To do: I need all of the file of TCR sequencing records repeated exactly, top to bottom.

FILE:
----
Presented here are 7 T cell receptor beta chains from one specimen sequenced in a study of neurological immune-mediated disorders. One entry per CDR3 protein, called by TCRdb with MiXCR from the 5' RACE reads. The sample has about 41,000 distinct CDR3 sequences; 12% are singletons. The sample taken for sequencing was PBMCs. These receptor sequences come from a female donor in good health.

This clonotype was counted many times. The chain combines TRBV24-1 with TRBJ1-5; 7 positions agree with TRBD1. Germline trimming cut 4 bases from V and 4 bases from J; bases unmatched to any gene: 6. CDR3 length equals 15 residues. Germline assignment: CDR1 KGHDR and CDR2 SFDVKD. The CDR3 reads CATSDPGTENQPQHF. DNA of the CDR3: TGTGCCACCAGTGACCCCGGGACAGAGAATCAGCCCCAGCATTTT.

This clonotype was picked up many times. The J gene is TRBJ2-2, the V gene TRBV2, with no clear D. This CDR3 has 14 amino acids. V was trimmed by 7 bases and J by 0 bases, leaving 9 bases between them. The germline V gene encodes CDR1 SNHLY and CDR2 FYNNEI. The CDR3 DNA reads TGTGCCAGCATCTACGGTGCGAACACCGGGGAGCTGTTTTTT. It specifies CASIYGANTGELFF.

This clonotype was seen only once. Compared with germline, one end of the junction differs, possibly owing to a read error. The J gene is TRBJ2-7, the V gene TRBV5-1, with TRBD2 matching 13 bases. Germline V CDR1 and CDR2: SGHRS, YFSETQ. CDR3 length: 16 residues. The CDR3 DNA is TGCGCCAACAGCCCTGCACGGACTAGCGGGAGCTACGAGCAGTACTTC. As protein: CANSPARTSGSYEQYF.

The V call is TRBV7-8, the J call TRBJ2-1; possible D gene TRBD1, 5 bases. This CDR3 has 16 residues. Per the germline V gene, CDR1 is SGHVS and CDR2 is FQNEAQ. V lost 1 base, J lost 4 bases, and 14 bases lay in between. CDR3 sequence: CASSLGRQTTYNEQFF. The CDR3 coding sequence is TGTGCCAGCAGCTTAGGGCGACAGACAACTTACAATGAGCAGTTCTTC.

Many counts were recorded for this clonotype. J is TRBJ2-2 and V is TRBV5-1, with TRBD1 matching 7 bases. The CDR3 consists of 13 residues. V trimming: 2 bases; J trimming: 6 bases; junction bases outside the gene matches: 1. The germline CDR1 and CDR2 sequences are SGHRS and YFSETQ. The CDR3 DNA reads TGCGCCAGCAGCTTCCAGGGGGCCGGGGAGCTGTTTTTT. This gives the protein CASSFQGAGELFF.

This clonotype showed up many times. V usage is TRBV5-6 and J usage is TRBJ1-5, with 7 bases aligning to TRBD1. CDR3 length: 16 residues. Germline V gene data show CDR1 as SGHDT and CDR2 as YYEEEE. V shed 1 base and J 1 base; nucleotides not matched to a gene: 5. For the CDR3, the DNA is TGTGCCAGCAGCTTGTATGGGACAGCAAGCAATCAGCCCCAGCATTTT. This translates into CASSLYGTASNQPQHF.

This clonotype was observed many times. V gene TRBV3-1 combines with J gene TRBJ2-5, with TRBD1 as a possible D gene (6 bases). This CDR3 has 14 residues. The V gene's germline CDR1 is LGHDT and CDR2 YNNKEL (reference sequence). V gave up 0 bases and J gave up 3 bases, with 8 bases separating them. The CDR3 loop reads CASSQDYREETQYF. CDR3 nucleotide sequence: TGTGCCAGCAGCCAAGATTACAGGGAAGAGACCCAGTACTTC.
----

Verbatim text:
Presented here are 7 T cell receptor beta chains from one specimen sequenced in a study of neurological immune-mediated disorders. One entry per CDR3 protein, called by TCRdb with MiXCR from the 5' RACE reads. The sample has about 41,000 distinct CDR3 sequences; 12% are singletons. The sample taken for sequencing was PBMCs. These receptor sequences come from a female donor in good health.

This clonotype was counted many times. The chain combines TRBV24-1 with TRBJ1-5; 7 positions agree with TRBD1. Germline trimming cut 4 bases from V and 4 bases from J; bases unmatched to any gene: 6. CDR3 length equals 15 residues. Germline assignment: CDR1 KGHDR and CDR2 SFDVKD. The CDR3 reads CATSDPGTENQPQHF. DNA of the CDR3: TGTGCCACCAGTGACCCCGGGACAGAGAATCAGCCCCAGCATTTT.

This clonotype was picked up many times. The J gene is TRBJ2-2, the V gene TRBV2, with no clear D. This CDR3 has 14 amino acids. V was trimmed by 7 bases and J by 0 bases, leaving 9 bases between them. The germline V gene encodes CDR1 SNHLY and CDR2 FYNNEI. The CDR3 DNA reads TGTGCCAGCATCTACGGTGCGAACACCGGGGAGCTGTTTTTT. It specifies CASIYGANTGELFF.

This clonotype was seen only once. Compared with germline, one end of the junction differs, possibly owing to a read error. The J gene is TRBJ2-7, the V gene TRBV5-1, with TRBD2 matching 13 bases. Germline V CDR1 and CDR2: SGHRS, YFSETQ. CDR3 length: 16 residues. The CDR3 DNA is TGCGCCAACAGCCCTGCACGGACTAGCGGGAGCTACGAGCAGTACTTC. As protein: CANSPARTSGSYEQYF.

The V call is TRBV7-8, the J call TRBJ2-1; possible D gene TRBD1, 5 bases. This CDR3 has 16 residues. Per the germline V gene, CDR1 is SGHVS and CDR2 is FQNEAQ. V lost 1 base, J lost 4 bases, and 14 bases lay in between. CDR3 sequence: CASSLGRQTTYNEQFF. The CDR3 coding sequence is TGTGCCAGCAGCTTAGGGCGACAGACAACTTACAATGAGCAGTTCTTC.

Many counts were recorded for this clonotype. J is TRBJ2-2 and V is TRBV5-1, with TRBD1 matching 7 bases. The CDR3 consists of 13 residues. V trimming: 2 bases; J trimming: 6 bases; junction bases outside the gene matches: 1. The germline CDR1 and CDR2 sequences are SGHRS and YFSETQ. The CDR3 DNA reads TGCGCCAGCAGCTTCCAGGGGGCCGGGGAGCTGTTTTTT. This gives the protein CASSFQGAGELFF.

This clonotype showed up many times. V usage is TRBV5-6 and J usage is TRBJ1-5, with 7 bases aligning to TRBD1. CDR3 length: 16 residues. Germline V gene data show CDR1 as SGHDT and CDR2 as YYEEEE. V shed 1 base and J 1 base; nucleotides not matched to a gene: 5. For the CDR3, the DNA is TGTGCCAGCAGCTTGTATGGGACAGCAAGCAATCAGCCCCAGCATTTT. This translates into CASSLYGTASNQPQHF.

This clonotype was observed many times. V gene TRBV3-1 combines with J gene TRBJ2-5, with TRBD1 as a possible D gene (6 bases). This CDR3 has 14 residues. The V gene's germline CDR1 is LGHDT and CDR2 YNNKEL (reference sequence). V gave up 0 bases and J gave up 3 bases, with 8 bases separating them. The CDR3 loop reads CASSQDYREETQYF. CDR3 nucleotide sequence: TGTGCCAGCAGCCAAGATTACAGGGAAGAGACCCAGTACTTC.